Screenwriter Jake Armitage (Peter Finch) and his wife Jo Armitage (Anne Bancroft) live in London with six of Jo's eight children, with the two eldest boys at boarding school. The children ... See full summary »
When a professional couple who have lived & worked together for many years finally decide to marry, their sudden betrothal causes many unexpectedly funny and awkward difficulties. They soon... See full summary »
When a dead newborn is found, wrapped in bloody sheets, in the bedroom wastebasket of a young novitiate, psychiatrist Martha Livingston is called in to determine if the seemingly innocent novice, who knows nothing of sex or birth, is competent enough to stand trial for the murder of the baby. While searching for the answer that her supervisors want, Dr. Livingston finds herself inevitably drawn into searching for the truth about the baby's conception and death. Despite the lack of cooperation that she receives from her own organization and the church itself, she eventually discovers more than she may have bargained for.Written by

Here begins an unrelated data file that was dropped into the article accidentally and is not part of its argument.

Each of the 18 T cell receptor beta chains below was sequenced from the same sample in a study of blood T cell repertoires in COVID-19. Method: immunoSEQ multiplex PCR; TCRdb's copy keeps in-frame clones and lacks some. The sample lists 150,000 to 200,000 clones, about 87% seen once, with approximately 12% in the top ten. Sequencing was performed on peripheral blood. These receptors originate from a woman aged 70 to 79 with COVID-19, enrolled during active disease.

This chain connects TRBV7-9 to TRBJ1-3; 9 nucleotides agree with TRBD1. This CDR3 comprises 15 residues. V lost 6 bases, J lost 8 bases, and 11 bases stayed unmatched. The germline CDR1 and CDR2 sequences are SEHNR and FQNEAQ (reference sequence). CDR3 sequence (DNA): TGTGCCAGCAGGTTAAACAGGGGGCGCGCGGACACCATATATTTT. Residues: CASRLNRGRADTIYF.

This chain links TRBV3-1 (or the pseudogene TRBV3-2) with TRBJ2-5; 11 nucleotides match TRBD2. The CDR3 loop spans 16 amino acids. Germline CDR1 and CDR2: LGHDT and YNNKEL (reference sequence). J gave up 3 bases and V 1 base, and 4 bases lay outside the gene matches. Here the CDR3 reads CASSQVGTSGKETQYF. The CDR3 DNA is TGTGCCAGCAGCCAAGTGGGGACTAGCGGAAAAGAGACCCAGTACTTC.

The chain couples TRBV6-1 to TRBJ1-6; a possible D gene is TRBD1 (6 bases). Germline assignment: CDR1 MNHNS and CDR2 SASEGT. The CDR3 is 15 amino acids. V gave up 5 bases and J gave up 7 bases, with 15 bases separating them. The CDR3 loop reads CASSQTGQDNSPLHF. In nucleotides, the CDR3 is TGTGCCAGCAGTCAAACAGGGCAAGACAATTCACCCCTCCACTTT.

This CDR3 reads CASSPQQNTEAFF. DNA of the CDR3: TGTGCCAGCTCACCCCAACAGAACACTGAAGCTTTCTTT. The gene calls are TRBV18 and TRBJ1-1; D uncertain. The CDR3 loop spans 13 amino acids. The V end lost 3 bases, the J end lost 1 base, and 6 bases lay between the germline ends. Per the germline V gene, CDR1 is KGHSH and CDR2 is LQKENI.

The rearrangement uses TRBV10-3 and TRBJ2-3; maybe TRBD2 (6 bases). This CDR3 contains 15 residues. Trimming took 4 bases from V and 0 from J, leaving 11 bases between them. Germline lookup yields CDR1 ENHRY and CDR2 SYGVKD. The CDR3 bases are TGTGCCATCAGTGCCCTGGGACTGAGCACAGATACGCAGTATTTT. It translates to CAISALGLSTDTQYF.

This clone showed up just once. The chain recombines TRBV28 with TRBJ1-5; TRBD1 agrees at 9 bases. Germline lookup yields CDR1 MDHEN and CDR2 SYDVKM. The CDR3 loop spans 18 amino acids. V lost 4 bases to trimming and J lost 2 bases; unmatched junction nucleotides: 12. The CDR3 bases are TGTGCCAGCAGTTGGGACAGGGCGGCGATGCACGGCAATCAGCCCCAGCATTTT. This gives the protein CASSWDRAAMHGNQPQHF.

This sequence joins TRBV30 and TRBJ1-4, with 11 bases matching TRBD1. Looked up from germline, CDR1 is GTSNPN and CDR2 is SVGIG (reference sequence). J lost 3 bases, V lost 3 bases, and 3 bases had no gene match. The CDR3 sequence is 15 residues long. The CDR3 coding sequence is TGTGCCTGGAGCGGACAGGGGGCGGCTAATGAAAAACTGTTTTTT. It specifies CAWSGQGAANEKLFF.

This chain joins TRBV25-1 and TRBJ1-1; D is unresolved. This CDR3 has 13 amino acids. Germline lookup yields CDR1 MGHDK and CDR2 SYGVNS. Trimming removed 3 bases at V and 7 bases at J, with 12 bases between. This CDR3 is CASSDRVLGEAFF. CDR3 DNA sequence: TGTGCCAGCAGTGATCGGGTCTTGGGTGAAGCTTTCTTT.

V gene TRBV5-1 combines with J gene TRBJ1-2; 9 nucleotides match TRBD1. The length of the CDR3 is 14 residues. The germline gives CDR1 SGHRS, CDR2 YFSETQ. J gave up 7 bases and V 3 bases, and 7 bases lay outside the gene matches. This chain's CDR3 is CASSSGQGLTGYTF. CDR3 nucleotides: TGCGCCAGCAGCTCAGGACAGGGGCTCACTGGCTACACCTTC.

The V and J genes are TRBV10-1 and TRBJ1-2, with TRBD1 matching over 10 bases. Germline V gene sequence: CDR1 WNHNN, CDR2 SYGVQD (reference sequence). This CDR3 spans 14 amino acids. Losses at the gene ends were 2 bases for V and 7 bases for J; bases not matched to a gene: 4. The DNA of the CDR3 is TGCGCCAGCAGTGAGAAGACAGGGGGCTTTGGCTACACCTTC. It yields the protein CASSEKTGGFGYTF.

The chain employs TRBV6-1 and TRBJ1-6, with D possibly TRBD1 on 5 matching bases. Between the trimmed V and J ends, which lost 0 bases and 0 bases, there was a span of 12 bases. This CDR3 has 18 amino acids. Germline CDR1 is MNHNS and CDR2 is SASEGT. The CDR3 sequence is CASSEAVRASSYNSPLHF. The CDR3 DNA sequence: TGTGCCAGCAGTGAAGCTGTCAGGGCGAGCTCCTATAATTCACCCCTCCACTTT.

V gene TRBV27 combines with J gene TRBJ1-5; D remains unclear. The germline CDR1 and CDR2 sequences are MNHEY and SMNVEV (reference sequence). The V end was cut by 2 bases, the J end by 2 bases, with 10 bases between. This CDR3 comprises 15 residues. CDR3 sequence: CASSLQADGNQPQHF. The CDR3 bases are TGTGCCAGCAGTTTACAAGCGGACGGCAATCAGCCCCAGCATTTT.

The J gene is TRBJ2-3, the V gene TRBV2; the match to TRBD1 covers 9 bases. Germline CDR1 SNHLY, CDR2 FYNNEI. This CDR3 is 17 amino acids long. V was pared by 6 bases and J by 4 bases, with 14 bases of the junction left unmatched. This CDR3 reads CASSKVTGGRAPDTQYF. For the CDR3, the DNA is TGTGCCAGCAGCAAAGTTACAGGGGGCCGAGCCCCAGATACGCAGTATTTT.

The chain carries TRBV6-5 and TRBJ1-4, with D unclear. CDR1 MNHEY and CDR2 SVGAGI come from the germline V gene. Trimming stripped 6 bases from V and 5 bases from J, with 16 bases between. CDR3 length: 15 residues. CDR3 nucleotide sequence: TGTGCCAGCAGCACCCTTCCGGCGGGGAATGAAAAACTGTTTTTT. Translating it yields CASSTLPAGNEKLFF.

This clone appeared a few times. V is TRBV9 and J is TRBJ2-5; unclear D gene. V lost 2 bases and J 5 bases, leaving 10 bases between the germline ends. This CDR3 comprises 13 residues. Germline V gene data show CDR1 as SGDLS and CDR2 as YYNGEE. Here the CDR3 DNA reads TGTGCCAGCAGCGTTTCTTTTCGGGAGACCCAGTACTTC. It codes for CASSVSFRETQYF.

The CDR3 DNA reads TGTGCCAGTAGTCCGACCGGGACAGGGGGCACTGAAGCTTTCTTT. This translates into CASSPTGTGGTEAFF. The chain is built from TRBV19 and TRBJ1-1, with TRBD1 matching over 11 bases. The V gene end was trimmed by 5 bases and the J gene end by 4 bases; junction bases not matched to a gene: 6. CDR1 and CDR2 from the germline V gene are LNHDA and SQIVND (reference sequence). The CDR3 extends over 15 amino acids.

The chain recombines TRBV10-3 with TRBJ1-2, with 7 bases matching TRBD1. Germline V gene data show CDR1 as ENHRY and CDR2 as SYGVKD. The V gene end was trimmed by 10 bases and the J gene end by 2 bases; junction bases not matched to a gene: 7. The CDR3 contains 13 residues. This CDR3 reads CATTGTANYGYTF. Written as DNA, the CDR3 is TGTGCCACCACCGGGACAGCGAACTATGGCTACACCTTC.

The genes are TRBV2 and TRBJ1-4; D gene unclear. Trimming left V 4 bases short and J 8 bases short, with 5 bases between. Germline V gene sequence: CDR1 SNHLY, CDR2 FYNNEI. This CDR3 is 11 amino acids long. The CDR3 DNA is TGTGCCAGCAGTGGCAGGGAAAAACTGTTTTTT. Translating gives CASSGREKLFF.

This is a superb film. It has great performances, specially from Meg Tilly, as the young nun who has fallen from grace. Neither she, the rest of the sisters, or the psychiatrist sent to investigate the case, can find a satisfactory explanation. What really impressed me about this movie is the way it confronts religious beliefs with skepticism, confrontation that, in turn, is transmitted to the viewer with all its questions. Is what happened a big lie, just the product of the imagination -or distorted faith- of a young woman?. Is it all God's plan?. If it is so, did he make a mistake?. Is it all a miracle gone wrong?
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